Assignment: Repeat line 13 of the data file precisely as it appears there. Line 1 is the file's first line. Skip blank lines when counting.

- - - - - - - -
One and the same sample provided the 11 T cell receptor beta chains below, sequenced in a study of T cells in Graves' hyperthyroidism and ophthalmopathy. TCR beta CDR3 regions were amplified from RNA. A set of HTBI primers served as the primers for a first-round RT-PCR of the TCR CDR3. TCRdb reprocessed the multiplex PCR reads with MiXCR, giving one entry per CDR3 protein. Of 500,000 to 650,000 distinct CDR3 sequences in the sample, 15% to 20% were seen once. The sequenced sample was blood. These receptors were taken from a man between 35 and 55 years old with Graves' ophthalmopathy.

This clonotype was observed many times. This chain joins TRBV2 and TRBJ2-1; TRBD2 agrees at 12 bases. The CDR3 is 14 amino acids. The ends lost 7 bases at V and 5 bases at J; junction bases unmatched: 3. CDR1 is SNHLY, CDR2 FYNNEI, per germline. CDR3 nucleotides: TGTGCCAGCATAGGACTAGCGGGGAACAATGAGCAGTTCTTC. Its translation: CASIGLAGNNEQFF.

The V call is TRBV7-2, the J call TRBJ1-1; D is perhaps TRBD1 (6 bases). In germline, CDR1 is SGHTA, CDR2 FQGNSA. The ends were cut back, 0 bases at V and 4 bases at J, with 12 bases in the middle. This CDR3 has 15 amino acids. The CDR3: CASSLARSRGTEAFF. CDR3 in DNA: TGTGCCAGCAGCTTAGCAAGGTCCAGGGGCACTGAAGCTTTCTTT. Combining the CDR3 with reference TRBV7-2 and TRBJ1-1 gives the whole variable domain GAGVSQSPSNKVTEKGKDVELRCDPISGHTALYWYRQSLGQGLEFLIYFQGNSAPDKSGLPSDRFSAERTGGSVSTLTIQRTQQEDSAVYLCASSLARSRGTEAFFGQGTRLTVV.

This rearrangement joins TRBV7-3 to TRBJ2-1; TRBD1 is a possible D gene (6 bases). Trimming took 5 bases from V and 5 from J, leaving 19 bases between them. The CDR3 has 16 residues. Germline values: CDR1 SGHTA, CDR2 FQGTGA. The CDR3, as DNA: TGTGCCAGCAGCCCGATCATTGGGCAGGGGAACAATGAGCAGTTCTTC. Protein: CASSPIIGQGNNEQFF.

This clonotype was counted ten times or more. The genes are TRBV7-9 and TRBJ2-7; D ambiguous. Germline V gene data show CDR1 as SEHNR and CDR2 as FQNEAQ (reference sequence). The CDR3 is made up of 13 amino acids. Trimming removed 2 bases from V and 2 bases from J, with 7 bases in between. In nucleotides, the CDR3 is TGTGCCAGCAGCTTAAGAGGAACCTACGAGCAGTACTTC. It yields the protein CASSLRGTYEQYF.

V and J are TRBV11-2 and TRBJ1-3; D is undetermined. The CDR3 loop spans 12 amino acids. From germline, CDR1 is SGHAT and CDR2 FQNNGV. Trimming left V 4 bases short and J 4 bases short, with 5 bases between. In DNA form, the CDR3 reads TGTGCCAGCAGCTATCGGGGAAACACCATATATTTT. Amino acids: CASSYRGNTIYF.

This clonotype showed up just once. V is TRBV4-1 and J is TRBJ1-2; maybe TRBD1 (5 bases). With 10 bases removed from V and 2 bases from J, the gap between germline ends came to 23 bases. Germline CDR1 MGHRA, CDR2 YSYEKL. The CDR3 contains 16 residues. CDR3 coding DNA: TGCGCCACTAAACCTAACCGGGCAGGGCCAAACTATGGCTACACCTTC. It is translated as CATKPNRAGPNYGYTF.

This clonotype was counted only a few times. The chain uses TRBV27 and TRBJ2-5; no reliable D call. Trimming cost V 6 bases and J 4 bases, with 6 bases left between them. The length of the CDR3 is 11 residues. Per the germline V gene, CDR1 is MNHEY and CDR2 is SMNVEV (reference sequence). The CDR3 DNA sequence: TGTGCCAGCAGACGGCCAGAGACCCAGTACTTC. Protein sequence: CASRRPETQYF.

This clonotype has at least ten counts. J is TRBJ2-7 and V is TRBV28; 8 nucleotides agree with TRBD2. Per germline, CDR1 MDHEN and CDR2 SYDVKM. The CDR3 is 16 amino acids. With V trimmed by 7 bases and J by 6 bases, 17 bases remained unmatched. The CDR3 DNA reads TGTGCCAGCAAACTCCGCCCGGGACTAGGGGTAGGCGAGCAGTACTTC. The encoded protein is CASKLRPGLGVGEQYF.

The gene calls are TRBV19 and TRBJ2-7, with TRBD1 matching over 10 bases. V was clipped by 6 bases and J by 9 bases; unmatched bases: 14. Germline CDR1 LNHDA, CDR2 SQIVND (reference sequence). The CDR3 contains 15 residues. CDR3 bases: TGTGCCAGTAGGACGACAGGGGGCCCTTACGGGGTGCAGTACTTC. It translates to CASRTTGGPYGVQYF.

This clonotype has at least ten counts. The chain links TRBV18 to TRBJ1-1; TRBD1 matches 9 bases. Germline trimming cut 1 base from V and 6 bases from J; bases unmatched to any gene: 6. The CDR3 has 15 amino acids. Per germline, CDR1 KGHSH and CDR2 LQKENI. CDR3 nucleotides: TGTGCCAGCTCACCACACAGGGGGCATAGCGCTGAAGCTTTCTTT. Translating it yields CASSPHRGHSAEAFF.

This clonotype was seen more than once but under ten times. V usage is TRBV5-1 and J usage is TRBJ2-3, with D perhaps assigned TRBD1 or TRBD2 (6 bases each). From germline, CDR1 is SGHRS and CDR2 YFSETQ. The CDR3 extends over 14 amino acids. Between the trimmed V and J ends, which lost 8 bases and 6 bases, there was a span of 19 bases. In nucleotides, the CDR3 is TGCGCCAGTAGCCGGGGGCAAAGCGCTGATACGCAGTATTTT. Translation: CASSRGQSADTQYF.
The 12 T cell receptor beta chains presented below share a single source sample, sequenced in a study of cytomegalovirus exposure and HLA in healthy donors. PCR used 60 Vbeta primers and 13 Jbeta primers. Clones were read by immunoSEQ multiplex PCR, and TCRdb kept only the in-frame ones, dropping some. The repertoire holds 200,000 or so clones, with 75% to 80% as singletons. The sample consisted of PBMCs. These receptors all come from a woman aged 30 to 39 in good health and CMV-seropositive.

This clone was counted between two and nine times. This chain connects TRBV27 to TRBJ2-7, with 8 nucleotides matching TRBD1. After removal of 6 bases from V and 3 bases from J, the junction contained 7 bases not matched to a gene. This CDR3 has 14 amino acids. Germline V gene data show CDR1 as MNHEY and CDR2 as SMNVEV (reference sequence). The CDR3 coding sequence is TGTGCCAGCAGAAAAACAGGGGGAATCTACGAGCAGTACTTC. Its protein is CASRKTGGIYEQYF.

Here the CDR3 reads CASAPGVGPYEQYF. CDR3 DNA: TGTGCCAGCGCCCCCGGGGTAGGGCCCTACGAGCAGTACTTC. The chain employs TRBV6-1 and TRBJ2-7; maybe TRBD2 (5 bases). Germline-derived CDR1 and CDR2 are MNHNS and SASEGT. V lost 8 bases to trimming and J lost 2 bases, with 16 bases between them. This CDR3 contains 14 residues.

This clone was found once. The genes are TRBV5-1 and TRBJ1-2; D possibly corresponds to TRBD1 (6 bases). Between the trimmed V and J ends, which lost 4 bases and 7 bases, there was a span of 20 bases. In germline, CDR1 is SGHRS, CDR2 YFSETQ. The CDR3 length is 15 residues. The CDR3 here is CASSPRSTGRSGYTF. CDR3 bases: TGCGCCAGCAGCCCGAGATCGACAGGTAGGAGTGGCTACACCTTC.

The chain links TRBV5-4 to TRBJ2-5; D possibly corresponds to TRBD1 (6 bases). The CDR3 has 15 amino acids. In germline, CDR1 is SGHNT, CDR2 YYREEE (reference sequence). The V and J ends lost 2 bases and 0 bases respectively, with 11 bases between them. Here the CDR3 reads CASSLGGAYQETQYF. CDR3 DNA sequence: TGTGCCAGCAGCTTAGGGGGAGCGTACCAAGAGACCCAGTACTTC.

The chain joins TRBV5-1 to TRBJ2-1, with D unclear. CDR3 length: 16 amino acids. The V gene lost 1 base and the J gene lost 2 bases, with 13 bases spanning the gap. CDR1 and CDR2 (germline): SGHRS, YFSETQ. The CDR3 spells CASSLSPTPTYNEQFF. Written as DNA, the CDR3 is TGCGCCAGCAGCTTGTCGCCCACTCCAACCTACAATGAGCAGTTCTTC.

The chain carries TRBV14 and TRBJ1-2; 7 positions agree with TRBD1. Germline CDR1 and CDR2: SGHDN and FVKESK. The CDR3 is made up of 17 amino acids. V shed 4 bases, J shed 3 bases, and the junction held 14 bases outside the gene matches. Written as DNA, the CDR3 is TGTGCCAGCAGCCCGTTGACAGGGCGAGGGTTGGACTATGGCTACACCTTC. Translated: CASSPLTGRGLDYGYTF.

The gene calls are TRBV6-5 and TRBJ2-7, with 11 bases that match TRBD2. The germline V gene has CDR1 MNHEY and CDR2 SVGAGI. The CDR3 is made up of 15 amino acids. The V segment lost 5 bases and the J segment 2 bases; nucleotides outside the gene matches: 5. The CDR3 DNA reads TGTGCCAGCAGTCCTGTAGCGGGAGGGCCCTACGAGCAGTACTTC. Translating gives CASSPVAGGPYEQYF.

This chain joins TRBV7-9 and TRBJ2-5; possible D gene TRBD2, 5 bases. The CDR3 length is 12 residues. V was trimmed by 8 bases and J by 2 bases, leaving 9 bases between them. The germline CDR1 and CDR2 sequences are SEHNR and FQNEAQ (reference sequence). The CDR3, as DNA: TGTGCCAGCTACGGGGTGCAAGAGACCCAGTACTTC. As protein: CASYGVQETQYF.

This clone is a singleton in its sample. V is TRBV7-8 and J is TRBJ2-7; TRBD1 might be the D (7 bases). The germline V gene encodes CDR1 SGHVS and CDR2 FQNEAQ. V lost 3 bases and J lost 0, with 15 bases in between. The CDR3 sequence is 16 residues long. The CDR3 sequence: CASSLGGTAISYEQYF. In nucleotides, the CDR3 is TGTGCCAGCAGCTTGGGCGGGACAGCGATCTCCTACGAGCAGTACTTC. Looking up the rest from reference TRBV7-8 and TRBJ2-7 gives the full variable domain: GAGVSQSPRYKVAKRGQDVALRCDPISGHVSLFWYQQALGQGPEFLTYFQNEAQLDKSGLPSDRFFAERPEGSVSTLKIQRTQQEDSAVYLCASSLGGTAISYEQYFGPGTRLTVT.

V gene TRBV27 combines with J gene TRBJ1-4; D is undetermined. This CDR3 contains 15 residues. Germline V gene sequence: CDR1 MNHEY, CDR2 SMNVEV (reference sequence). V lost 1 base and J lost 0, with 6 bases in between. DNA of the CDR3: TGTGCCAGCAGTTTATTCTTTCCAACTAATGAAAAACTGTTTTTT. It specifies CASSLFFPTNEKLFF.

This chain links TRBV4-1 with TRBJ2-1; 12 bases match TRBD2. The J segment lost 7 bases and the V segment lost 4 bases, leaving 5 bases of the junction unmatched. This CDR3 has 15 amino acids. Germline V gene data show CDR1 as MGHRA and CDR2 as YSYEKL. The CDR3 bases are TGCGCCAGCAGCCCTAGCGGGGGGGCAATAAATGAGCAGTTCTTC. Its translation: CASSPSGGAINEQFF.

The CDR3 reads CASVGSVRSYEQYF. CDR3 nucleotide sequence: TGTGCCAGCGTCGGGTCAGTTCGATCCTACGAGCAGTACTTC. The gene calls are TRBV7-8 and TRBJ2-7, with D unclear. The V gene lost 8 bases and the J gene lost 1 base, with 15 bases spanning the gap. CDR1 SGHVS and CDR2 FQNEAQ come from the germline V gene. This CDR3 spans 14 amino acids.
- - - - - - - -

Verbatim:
The 12 T cell receptor beta chains presented below share a single source sample, sequenced in a study of cytomegalovirus exposure and HLA in healthy donors. PCR used 60 Vbeta primers and 13 Jbeta primers. Clones were read by immunoSEQ multiplex PCR, and TCRdb kept only the in-frame ones, dropping some. The repertoire holds 200,000 or so clones, with 75% to 80% as singletons. The sample consisted of PBMCs. These receptors all come from a woman aged 30 to 39 in good health and CMV-seropositive.